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I would use the NGK plugs. Check gap. Use a small amount of antisieze (silver) on the plugs. Don't over tighten the plugs in the head. Run your tank down low, fill with fresh high grade fuel. See how it runs.

Next check your codes, or clear the codes if all's running well. Check all fuses. If not running well swap the #4 coil. Still bad, without looking at my I-4 2015 EXL, if there is a wire to that coil replace it or the wires to all the coils. You may just have a shorting wire. Still running bad, do another code scan. Might also check any weather pack connectors you might see in the engine compartment. Unplug the connectors, clean with electrical contact cleaner, reconnect. Scan for codes again.

It certainly sounds like your problems are electrical.
 

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Be careful disconnecting any electrical plugs as the wires become brittle with age & can break. Some electrical connections for the 4 cylinder are no longer available to purchase new, junkyard or repair would be the only options.
 

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My mechanic neighbor from a few years ago really hated Mitsubishi cars because a slipped timing belt would break off valves and crater piston tops causing severe engine damage.
Your mom's Honda will do the same thing when the belt breaks. On your car though, the chain will likely outlast the engine.

Make sure you have the right plugs. There are a few different models (from the same plug mfgr) due to things like California emissions, ULEV/SULEV/PZEV emissions packages, etc. Each one has a different spark plug model.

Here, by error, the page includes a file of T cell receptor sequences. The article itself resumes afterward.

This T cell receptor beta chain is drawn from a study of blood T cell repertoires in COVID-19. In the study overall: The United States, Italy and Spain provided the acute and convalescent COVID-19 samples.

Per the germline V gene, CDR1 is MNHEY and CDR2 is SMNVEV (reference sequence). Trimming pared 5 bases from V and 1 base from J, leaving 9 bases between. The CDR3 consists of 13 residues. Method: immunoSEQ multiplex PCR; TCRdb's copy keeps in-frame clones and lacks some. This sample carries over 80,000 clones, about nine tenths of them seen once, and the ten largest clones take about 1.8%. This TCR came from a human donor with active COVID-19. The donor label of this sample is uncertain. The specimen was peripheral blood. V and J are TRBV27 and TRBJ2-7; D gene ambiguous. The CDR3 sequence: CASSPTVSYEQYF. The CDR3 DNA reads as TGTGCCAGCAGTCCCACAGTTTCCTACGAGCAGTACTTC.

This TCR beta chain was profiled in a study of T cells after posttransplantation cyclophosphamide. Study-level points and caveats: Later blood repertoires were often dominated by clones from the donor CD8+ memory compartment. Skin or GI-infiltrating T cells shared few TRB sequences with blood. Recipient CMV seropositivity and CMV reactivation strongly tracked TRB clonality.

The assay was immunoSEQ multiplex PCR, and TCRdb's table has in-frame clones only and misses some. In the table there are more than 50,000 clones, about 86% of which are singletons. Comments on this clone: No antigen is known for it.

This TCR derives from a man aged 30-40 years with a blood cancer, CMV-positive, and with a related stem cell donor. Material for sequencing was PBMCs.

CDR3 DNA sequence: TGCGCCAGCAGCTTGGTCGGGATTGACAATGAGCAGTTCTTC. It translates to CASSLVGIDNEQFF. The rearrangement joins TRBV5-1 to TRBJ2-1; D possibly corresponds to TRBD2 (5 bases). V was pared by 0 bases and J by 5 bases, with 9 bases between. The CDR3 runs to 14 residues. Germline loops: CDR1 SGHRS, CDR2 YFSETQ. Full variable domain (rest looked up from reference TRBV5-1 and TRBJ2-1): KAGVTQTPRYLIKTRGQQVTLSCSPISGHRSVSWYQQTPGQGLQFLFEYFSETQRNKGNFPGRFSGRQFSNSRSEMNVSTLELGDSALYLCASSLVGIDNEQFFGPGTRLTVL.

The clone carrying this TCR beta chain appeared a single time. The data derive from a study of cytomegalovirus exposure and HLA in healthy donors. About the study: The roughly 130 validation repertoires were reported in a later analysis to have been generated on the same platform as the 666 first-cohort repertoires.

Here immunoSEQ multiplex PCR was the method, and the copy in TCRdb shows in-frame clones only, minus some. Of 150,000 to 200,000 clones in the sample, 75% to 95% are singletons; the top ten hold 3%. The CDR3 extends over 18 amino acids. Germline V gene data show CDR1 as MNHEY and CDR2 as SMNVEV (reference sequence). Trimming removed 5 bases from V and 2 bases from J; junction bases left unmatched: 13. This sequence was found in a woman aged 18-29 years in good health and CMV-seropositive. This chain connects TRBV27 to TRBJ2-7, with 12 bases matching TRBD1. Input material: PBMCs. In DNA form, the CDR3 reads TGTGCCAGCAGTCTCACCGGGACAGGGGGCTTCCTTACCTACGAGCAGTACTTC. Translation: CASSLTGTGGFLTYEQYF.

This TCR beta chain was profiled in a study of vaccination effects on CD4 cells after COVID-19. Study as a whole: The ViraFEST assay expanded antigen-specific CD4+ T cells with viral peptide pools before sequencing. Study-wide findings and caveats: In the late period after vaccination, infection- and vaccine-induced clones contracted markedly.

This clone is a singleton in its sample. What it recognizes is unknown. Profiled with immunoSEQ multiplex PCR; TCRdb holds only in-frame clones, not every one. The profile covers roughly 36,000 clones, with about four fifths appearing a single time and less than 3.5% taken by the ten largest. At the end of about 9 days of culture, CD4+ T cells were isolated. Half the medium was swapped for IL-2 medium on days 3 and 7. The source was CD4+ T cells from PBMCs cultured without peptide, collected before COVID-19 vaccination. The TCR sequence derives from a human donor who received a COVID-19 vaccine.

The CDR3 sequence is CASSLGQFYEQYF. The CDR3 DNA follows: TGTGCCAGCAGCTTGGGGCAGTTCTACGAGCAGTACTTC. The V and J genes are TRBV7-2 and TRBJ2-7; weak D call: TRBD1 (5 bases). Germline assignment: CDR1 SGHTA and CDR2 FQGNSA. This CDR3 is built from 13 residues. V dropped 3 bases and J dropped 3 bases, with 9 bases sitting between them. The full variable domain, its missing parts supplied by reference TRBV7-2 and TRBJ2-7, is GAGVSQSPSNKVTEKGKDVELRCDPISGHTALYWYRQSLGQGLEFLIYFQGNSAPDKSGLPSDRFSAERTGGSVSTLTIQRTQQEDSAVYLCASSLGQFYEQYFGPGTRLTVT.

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From 'Googling', I see these 3 spark plugs recommended most for my 2015 Accord SE I4-MT. I have an intermittent misfire again on cylinder #4 (P0304) but, I'm questioning blindly replacing the coil again after 20K~30K additional miles which are now at ~85K. The fuel injection system was professionally cleaned at ~65K miles so, I'm thinking a fuel injector issue is unlikely.

I likely have either another bad coil or some other 'wiring' issue or, the spark plug itself is becoming marginal. At ~85K miles it is time for new plugs anyway so, that took me down that rabbit hole!

Is there anything to suggest one of these spark plugs or a different model is better or significantly cheaper with essentially the same performance and longevity? The misfire sometimes is completely gone and sometimes is present. It generally is more prevalent when cold but, also occurs after getting fully warmed up. It will 'skip' occasionally or continuously cut out at ~3200RPM like a LIMP Mode is kicking in. With this intermittent nature of the miss, I am a bit puzzled as to the true cause and source of the issue. This takes me to coil-on-plug #4 again with new spark plugs.